Powermatic – Hidden Assets, Hidden Value? (Part 1/2)

I was at the AGM of Powermatic last week. Its not a well known company, but has a small following among the value investing community so I thought a write a post on it.

They operate in tough industry – and have done as well as anyone could have done faced with a similar situation. They’ve had 9 year of straight profits, and have paid dividends for the last 8 years which is impressive by my standards for a company listed on the SGX.

I had a chat with management after the AGM. They strike me as honest, down to earth people with an understanding of the current situation that the company faces. They have a vested interest in seeing the company succeed and turn its fortunes, with Dr Chen Mun & Ms Ang Bee Yan owning 64% of the shares.

So what makes Powermatic interesting?

What really strikes me is that Powermatic trades at 0.7x book value. There are many companies that trade at a huge discount to their book value, but plenty of them have assets which by measure are hard to value (intangibles, property, plant and equipment specific to their industry etc).

Powermatic on the other hand has a significant portion of its book value in current assets, and a freehold investment property that is stated at $18.6 million. 

Footnote details their investment property at  7,9 Harrison Lane. However, read deeper, and you will see that the property is in fact worth significantly more based on a independent valuation by Knight Frank, and is worth $35 million at the 31st of March 2014.

In order words, Powermatic really trades at 0.5x its book value.

More importantly, the property is freehold and not leasehold, making it all the more valuable. Rusmin Ang from the Fifth Person was kind enough to send me an interesting article on freehold industrial property, which you can check out here.

Here’s the relevant bit:

“The freehold property is a “rare commodity for an industrial site as most buildings released by JTC are on a 20-year lease”, said Ms Christina Sim, the director of investment (capital markets) at Cushman & Wakefield.”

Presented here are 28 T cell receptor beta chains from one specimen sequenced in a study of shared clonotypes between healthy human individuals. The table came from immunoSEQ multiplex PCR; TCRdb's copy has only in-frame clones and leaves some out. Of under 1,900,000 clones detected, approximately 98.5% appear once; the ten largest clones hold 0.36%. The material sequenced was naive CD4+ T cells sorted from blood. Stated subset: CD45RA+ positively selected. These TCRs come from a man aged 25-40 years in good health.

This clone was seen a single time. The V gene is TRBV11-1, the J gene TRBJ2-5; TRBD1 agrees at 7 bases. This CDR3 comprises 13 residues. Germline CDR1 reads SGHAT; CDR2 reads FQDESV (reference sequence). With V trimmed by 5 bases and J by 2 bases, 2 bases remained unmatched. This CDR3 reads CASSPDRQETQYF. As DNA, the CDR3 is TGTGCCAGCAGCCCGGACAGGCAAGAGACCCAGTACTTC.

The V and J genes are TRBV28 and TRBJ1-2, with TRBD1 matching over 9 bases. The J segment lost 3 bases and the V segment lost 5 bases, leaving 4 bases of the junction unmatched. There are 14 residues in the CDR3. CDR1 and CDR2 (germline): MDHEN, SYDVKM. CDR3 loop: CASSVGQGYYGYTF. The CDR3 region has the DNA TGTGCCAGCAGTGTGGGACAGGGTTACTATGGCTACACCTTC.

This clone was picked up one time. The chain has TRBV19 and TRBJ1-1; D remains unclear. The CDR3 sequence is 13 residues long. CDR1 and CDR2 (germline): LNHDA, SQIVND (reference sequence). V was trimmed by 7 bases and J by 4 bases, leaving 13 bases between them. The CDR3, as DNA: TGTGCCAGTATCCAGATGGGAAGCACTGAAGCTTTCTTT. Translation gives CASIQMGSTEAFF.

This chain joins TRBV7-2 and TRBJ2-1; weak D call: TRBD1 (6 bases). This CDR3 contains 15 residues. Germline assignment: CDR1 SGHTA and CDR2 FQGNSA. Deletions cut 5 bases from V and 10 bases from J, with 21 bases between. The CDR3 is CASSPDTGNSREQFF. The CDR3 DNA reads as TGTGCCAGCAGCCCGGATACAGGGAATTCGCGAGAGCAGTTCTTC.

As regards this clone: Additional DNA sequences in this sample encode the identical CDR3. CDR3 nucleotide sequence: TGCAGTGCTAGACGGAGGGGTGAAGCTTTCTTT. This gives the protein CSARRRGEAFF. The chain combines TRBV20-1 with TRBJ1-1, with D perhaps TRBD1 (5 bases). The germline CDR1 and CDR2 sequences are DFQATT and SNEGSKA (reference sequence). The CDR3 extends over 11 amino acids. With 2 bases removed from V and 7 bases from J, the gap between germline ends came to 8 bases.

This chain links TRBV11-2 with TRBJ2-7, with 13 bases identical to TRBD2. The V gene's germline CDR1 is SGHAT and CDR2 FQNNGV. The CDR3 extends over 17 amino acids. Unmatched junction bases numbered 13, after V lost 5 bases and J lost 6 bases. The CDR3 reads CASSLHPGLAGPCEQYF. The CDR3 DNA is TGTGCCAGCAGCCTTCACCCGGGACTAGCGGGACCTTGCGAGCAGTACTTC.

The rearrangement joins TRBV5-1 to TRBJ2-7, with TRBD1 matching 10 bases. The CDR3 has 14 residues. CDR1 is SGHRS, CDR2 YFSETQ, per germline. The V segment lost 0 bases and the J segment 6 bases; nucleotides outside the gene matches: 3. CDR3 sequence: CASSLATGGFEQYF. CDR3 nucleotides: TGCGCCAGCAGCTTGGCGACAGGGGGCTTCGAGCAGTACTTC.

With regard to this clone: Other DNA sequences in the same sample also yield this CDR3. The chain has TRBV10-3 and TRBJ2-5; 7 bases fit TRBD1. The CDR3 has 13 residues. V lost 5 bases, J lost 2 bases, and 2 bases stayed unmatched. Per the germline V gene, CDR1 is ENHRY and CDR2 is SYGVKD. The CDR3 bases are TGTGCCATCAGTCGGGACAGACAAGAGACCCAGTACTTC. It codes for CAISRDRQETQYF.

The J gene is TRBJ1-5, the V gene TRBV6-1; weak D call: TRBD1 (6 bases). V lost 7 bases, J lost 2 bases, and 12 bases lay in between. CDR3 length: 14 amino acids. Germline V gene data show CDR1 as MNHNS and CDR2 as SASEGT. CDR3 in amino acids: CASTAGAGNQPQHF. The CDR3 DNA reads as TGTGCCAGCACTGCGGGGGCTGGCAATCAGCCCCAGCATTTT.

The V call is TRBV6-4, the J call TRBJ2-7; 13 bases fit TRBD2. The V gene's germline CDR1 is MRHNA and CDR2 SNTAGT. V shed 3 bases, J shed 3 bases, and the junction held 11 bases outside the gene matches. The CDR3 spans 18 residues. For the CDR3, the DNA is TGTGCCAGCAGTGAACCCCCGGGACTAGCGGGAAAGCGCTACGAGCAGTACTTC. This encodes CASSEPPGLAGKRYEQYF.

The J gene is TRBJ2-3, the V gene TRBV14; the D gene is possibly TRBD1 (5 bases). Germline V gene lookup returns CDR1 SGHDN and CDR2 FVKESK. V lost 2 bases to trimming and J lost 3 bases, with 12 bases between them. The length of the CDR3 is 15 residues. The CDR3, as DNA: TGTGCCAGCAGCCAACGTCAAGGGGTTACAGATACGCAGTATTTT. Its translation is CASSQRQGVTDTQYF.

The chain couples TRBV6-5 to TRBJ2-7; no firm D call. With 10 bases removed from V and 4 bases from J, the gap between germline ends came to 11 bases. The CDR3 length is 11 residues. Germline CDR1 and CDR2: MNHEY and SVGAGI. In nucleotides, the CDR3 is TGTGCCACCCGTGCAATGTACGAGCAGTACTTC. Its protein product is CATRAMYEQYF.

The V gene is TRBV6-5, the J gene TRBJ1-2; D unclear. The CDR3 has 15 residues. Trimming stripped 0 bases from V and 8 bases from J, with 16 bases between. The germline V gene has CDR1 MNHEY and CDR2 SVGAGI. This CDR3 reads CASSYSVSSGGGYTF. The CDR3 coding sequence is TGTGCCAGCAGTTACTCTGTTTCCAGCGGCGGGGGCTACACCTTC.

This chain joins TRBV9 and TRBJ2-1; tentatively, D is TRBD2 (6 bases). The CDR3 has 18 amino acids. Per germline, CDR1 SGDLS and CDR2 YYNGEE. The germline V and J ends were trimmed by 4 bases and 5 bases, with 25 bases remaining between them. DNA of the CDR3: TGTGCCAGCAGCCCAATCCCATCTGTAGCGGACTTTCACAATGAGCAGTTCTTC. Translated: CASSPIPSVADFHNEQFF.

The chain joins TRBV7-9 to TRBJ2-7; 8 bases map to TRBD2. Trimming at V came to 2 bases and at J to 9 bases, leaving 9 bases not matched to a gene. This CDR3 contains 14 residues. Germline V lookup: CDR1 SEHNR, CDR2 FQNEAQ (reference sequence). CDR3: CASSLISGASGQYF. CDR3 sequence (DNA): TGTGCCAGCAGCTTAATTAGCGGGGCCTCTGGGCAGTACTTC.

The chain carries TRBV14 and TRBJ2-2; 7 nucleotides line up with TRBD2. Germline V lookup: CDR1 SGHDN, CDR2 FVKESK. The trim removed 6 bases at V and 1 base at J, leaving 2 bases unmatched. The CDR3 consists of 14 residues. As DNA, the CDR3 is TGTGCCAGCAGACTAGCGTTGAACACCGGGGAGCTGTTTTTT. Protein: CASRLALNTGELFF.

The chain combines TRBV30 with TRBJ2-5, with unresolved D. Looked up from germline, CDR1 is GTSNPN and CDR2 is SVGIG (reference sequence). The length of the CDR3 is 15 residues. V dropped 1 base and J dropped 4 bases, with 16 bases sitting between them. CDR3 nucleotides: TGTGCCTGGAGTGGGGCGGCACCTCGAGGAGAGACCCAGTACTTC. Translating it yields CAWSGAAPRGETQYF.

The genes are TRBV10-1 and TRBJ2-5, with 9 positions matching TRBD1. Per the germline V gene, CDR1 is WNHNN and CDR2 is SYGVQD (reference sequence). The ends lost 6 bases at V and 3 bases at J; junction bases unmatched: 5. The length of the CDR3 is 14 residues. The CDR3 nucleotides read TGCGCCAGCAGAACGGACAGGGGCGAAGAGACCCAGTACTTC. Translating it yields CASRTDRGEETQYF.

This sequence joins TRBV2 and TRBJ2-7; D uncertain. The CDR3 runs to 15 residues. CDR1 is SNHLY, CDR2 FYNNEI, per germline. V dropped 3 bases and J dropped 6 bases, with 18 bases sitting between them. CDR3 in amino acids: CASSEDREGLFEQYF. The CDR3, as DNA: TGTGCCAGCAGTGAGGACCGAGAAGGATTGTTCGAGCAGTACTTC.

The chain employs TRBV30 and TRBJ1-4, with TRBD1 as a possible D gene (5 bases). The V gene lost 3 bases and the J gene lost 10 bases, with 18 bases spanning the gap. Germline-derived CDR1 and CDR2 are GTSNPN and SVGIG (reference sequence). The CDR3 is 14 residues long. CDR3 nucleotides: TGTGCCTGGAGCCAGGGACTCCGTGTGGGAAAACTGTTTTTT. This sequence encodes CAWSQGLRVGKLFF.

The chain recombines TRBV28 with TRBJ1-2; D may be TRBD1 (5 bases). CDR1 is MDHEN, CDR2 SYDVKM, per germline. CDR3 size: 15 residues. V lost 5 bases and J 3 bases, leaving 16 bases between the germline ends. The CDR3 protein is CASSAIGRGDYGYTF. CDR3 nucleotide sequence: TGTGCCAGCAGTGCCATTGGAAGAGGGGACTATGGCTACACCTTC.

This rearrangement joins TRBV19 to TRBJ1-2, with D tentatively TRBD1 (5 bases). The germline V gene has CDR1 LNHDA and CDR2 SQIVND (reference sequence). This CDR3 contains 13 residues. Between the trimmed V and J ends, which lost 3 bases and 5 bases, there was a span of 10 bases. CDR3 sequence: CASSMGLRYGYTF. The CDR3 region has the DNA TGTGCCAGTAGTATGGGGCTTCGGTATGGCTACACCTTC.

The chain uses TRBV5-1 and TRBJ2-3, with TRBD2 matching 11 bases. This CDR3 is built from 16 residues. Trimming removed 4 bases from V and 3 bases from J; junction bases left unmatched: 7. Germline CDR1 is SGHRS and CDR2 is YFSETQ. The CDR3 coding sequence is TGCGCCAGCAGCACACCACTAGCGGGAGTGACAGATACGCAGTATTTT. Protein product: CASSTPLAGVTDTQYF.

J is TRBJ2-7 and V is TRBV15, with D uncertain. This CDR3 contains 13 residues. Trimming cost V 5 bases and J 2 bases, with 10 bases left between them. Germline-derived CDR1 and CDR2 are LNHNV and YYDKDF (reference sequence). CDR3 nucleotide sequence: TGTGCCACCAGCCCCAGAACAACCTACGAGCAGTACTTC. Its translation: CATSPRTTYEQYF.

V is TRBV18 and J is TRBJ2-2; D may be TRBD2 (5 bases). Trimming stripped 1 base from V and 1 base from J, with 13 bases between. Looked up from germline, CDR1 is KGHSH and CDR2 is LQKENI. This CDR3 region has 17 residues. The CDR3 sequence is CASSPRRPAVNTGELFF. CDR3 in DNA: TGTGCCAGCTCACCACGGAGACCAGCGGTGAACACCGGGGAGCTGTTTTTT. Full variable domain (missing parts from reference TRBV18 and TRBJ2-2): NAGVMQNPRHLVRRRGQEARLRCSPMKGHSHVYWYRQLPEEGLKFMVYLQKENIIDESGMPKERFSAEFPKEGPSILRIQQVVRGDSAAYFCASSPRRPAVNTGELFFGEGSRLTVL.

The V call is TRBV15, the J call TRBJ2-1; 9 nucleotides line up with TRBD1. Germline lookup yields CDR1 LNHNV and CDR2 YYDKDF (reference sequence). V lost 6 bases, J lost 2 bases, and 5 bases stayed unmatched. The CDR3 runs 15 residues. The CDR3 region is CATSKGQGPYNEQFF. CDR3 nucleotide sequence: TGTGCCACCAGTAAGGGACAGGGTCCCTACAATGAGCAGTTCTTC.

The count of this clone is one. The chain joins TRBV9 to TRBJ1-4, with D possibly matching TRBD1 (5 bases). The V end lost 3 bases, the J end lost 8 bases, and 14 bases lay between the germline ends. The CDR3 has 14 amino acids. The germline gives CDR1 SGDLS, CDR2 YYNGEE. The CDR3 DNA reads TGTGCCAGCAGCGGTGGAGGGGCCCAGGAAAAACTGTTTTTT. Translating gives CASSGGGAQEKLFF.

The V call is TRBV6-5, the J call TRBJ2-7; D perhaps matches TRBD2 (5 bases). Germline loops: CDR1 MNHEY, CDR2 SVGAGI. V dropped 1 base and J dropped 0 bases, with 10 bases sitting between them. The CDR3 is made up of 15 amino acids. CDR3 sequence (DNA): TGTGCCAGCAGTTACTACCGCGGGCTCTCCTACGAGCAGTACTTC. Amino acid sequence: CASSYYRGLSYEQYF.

Diving Deeper Into Their Balance Sheet



Now I was quite curious about the make-up of the Thailand portfolio, but unfortunately wasn’t able to get more information on it.  Mr Yee Lat Shing, one of the directors who seems like a seasoned investor himself from his comments), has said that the equities are reasonably priced, and offer an attractive return going forward.

Still, I have my reservations given the considerable run-up in price of close to 60% in a year, and I wish the board had been more forthcoming about the portfolio.

A Closer Look at Remuneration Levels

ScreenClipA glance at their remuneration reveals that they are by comparison, very lowly paid compared to most boards in Singapore, with most of their remuneration coming in by way of dividends. This is an exceedingly fair arrangement if you compare it to most other listed companies in a similar position, with management taking ridiculous salaries despite the business going down hill (a story for another day).


Part 1 concludes some of the “hidden value” that lies in Powermatic, and some points that I noted while running through its Annual Report. The next post will cover what I think Powermatic is worth, and why its a compelling investment opportunity.

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